Although there is no clear front-runner in Lancashire, there is hope in young voters and the widespread care for the NHS, reports Karen Buckley
Fear of a further Tory government, and the utter cruelty and viciousness of Tory austerity, has sent me out canvassing in all weathers for the last few weekends. My target has been the marginal seats relatively near me in Altrincham and Sale West and further afield in Crewe and Nantwich. I live in a Labour stronghold constituency bordering Manchester, so not much much point canvassing there.
Altrincham and Sale West is a very affluent constituency and has been held by the Tories for a number of years, currently with the MP Graham Brady. However, things started to change in the 2017 general election following a huge mobilisation of Labour supporters going canvassing in the constituency (many in support of Jeremy Corbyn) and following the local elections this year. In the 2017 general election, the Tories got 26,933 votes (51%) and Labour MP got 20,507 (38.8%). It may seem a big amount to overcome but the majority of voters in this constituency voted to remain in the EU unlike Graham Brady who is a staunch leaver and a member of the ERG. Given that that it is a two horse race between Tory and Labour in this constituency, it may be that the remain votes will turn against Brady.
But it is not clear at all how it will go. My experience on the doorsteps of Altrincham and Sale West has been that there are a lot of undecideds. There were some clear Tory voters (some of whom liked to regurgitate the propaganda against Corbyn and more recently the supposed ludicrousness of the Labour manifesto that the right wing media has so flooded us with). Despite this, there’s been quite a number of clear Labour voters, but a significantly large number were undecided (or so they said). Some say they were waiting until all the Party manifestos had come out before deciding whereas others simply said they’re not sure yet. My fellow canvassers have reported a similar pattern.
Crewe and Nantwich has been held by the Labour MP Laura Smith since the last election. Labour won the Crewe and Nantwich seat over the Tories in 2017 with a narrow majority of just 48. Parts of this constituency are very wealthy, however, there is also a significant working class population. It is also a strong Brexit voting constituency with just over 60% of people voting for Brexit. It appears that immigration is seen as an issue by a number of Crewe residents according to some reports. The 2011 census tells us that 16.8% of the population in the ward of Crewe Central is foreign born, with 11.4% from eastern Europe, Malta and Cyprus. However, it is likely that the reasons for such a high Brexit vote are more complex. It is of note that there’s been a decline in decent jobs over a number of years. Crewe no longer has the large rail engineering and car production companies it once had. It still has some, but not much compared to the past. Like many places in Britain that formally had strong industries, there’s now a proliferation of insecure, poorly paid and non-unionised jobs.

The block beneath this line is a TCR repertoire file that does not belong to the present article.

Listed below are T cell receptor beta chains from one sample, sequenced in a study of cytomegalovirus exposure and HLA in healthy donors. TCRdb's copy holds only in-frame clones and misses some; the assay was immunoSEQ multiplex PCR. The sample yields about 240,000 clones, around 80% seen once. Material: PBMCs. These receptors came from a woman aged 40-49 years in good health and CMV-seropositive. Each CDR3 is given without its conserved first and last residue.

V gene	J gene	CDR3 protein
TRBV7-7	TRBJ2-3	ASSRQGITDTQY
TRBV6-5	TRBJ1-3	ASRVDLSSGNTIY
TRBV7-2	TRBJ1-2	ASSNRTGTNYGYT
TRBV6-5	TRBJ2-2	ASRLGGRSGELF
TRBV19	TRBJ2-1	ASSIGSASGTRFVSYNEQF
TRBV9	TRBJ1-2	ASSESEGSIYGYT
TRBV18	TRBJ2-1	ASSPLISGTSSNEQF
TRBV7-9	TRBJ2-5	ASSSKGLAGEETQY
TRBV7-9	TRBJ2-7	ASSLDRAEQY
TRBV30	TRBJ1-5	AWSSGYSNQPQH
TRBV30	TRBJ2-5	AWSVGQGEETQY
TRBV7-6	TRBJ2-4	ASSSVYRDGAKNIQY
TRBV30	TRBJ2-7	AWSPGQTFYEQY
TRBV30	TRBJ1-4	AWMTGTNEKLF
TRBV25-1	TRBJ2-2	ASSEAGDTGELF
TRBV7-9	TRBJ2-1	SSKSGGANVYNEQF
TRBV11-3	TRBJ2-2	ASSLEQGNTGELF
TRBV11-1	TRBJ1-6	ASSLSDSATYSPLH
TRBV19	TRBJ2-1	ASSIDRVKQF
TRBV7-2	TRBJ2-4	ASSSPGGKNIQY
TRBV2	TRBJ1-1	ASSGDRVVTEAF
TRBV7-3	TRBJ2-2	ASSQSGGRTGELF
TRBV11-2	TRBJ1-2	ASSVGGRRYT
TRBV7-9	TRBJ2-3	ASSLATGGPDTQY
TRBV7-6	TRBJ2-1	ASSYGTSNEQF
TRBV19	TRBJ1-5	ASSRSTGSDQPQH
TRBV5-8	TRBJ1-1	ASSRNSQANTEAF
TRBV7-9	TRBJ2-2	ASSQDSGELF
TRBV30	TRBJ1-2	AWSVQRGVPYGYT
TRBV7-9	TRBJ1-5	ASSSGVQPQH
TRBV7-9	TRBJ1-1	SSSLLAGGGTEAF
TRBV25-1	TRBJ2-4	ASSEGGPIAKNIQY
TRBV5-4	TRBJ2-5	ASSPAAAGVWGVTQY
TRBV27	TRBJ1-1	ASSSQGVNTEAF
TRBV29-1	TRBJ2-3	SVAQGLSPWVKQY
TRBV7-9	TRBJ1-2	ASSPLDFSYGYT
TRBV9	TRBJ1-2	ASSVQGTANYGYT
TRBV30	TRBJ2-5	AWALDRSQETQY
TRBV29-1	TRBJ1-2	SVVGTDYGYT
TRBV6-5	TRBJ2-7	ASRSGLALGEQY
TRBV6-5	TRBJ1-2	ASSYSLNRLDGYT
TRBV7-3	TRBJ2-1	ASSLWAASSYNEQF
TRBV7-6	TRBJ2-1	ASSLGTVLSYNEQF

On the doorsteps there was a few more Labour voters than in Altrincham and Sale West, a few saying they’re all the same, a few repeating media propaganda about Corbyn being a terrorist (these nearly always refused to even discuss the issues), a number voting Tory and again, many undecideds.
Like many other areas, both these constituencies have had a huge turn out Labour Party supporters and members for canvassing. This has been great to see and makes canvassing in the winter a much more pleasant and hopeful thing to do! Many I spoke to were firm Corbyn supporters (though I imagine not all). Manchester Momentum have mobilised big numbers of supporters to a number of marginal constituencies in the North West including the two constituencies mentioned here. In Crewe there’s been canvassers from many places, including us lot from Trafford and Manchester, as well as Liverpool and Wales.
I’ve found the NHS to be a useful talking point on the doorsteps. As a NHS employee and health care union representative, and as someone who has to take their elderly mum to A&E on a number of occasions, I've seen the devastation of Tory underfunding and privatisation by stealth on our NHS and it really is bad. This is definitely an issue people cared about on the doorstep and made them think. Its definitely a cause that the Labour Party have an advantage over the Tories with.
I was heartened by an older woman who had been a Labour Supporter all her life. At first I heard the familiar mantra of not liking ‘that Corbyn’ and not being sure if she’s voting, but she was quickly persuaded that only Labour could be trusted to save our NHS and agreed that she definitely needed to vote to keep those terrible Tories out.
For others (especially those with children and grandchildren) it was useful to point out that only Labour has a plan to avert the climate crisis their children will face, to build houses they can afford and fund decent schools. I have yet to meet a person under 25 on the doorsteps who was not voting Labour. My 17 year old daughter tells me that her Instagram is filled with political posts saying to vote Labour (some of her friends can), which is encouraging. I strongly suspect that it is the young people who may (hopefully) swing things in Labour's favour.
Hopefully all the campaigning and canvassing will pay off and those many undecideds will be convinced by the doorsteps discussions, the Labour Party manifesto, and by the leaders debates they’ve seen on TV (which were not great performances from Johnson or Swinson). ‘Its difficult to tell’ is what all the canvassers I’ve been speaking to have been saying. Lets hope the next couple of weeks swing things in our favour. I know I’m not alone when I say that the Tories getting back in power is too devastating to imagine.